One key task at this stage is to learn which eating plan best supports long-term health and weight loss. A whole foods, plant-based diet will allow you to drop pounds without arbitrary portion control, hunger, or deprivation. You can eat when you are hungry and stop when you are full. Since you will feel satisfied, this is the easiest diet to stick to. Again, the blogs at perfectformuladiet.com offer a wealth of information at no cost.
Dr. Neal Barnard, President of Physicians Committee on Responsible Medicine, encourages you to take a week or two to figure out what you would eat on a whole foods, plant-based diet. Consider what to substitute for animal foods and manufactured junk foods. Find new recipes in books or online. Scope out restaurants that offer healthy, plant-based choices.
Another key task at this stage of change is to write down specific goals. People who set goals are more likely to be successful in maintaining long-term change. For example, you might decide you want to lose weight at a sustainable pound or two a week. You could set a goal to eat four kinds of vegetables and three kinds of fruit every day. Another goal might be to limit junk foods to 5% of
your total calories, the indulgence level supported by The Perfect Formula Diet.
Action. This is certainly the most rewarding stage. You experience the thrill of success as you move ahead and your confidence soars. Your task is to keep on track one day at a time. If you find progress is slow and you eat foods you know are unhealthy, take this as a learning experience. Why did this happen? What can you do better next time? What strategies worked before?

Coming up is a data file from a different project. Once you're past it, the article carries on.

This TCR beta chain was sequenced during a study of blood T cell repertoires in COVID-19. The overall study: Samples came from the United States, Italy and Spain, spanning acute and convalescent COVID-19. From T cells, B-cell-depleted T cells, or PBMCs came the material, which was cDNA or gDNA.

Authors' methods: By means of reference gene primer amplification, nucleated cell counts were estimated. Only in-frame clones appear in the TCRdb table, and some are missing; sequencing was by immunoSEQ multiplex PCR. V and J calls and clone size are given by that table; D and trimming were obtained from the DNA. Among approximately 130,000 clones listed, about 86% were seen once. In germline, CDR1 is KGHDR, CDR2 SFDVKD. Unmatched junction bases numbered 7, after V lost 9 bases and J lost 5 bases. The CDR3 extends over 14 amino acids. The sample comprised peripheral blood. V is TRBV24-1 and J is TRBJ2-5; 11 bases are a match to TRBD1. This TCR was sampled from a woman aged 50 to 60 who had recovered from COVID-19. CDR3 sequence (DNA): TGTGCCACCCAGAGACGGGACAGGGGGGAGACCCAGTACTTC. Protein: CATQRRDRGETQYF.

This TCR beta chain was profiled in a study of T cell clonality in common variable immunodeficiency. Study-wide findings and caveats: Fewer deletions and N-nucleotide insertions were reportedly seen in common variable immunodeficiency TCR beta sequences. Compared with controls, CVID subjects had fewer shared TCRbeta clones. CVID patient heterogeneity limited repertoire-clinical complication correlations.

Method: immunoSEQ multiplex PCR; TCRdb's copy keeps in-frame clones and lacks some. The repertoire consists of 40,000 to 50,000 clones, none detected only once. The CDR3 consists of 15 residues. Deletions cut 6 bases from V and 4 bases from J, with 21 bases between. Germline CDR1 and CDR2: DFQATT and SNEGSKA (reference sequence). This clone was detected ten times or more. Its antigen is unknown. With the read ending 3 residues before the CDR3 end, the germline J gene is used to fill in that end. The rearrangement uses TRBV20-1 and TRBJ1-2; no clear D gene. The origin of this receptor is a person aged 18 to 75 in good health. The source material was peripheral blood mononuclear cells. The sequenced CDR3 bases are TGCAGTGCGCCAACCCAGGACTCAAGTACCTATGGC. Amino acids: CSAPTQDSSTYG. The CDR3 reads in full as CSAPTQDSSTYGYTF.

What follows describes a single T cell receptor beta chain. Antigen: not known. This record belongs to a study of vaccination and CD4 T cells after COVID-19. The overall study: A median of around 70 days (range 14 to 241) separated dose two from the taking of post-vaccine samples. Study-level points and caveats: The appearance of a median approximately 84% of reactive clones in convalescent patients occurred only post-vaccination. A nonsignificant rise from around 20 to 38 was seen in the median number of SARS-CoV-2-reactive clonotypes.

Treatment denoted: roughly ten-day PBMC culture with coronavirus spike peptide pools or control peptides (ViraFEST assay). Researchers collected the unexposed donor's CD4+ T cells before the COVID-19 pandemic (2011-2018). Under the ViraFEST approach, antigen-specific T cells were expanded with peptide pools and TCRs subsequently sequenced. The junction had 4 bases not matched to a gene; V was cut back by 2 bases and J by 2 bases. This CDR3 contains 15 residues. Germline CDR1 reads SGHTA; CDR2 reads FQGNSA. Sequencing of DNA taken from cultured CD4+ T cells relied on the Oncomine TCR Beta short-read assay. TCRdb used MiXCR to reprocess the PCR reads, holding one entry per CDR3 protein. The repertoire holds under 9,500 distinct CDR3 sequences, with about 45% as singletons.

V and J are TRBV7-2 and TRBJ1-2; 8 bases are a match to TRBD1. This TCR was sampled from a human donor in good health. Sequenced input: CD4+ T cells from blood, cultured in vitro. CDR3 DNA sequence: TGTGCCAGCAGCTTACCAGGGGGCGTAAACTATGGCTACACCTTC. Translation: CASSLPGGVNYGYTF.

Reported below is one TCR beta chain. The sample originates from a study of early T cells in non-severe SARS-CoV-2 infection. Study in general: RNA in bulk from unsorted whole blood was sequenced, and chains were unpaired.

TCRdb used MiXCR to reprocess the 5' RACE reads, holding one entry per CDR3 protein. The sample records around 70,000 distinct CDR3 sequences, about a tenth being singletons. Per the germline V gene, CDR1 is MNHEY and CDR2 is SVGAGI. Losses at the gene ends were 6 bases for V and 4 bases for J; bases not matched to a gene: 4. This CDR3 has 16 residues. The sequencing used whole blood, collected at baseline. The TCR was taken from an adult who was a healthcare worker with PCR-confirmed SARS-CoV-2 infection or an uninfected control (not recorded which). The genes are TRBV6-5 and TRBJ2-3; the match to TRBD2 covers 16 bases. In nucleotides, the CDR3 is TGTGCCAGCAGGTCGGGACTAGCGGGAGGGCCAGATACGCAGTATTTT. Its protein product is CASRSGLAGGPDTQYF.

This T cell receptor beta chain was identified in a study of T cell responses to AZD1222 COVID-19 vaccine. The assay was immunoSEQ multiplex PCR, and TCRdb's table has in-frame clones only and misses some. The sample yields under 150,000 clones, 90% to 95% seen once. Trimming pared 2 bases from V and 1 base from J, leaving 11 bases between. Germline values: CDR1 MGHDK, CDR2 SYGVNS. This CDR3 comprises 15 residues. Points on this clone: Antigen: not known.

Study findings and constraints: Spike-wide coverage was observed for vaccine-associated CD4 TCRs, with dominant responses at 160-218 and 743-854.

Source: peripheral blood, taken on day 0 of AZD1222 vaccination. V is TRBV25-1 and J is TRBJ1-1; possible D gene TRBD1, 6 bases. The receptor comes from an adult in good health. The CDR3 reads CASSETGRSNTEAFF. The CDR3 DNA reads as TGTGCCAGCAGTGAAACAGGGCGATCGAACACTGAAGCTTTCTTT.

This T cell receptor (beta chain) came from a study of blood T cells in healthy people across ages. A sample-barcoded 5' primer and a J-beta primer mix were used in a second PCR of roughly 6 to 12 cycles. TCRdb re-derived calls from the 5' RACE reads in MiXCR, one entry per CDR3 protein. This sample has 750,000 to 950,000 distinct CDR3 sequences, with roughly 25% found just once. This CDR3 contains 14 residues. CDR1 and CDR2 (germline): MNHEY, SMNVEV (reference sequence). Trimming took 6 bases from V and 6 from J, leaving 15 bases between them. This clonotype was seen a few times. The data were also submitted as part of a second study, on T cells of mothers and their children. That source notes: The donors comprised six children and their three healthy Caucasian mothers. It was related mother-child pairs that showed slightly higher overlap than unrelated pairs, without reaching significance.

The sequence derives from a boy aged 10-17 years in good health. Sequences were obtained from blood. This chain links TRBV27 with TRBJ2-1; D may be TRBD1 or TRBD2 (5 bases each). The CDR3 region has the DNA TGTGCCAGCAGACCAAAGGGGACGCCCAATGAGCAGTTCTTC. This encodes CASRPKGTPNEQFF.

Change does not happen in a straight line nor all at once. Be patient with the process. If you keep a food journal and weigh yourself once a week, you can see your progress and build your determination. You will find that your tastes change after a few weeks with no animal or junk foods. Be happy that an apple now seems as appealing as a bag of chips used to.
Maintenance. At this stage, what was once a distant goal now has become habit. You can think of this as the success phase. Yeah! Your task now is to keep from becoming complacent. Maintenance is an active process.
A good comparison is staying balanced on a surfboard or bicycle. When you keep moving forward, balance is natural. When you stop, you are going to fall. So keep moving ahead by trying new foods, finding new restaurants and recipes, reading books, educating others, making charitable donations, doing volunteer work, or other activities that keep you from falling into a rut. If you do backtrack to old eating habits, it will be easier to jump into the stages of change again and regain success. Don’t let temporary lapses interfere with your long-term success.
You can learn to enjoy a whole foods, plant-based diet, just as you learned to read and find your favorite books or magazines. The time to start the process is now.
Intrigued? Now you can use our Whole Foods Blog Finder to target informative, fun postings on plant-based nutrition. Quick information at no cost!
Blog posting by Janice Stanger, Ph.D. Janice authored The Perfect Formula Diet, the smart person’s nutrition book built on sustainable food choices. Enjoy six kinds of whole foods for permanent, hunger-free weight loss and health.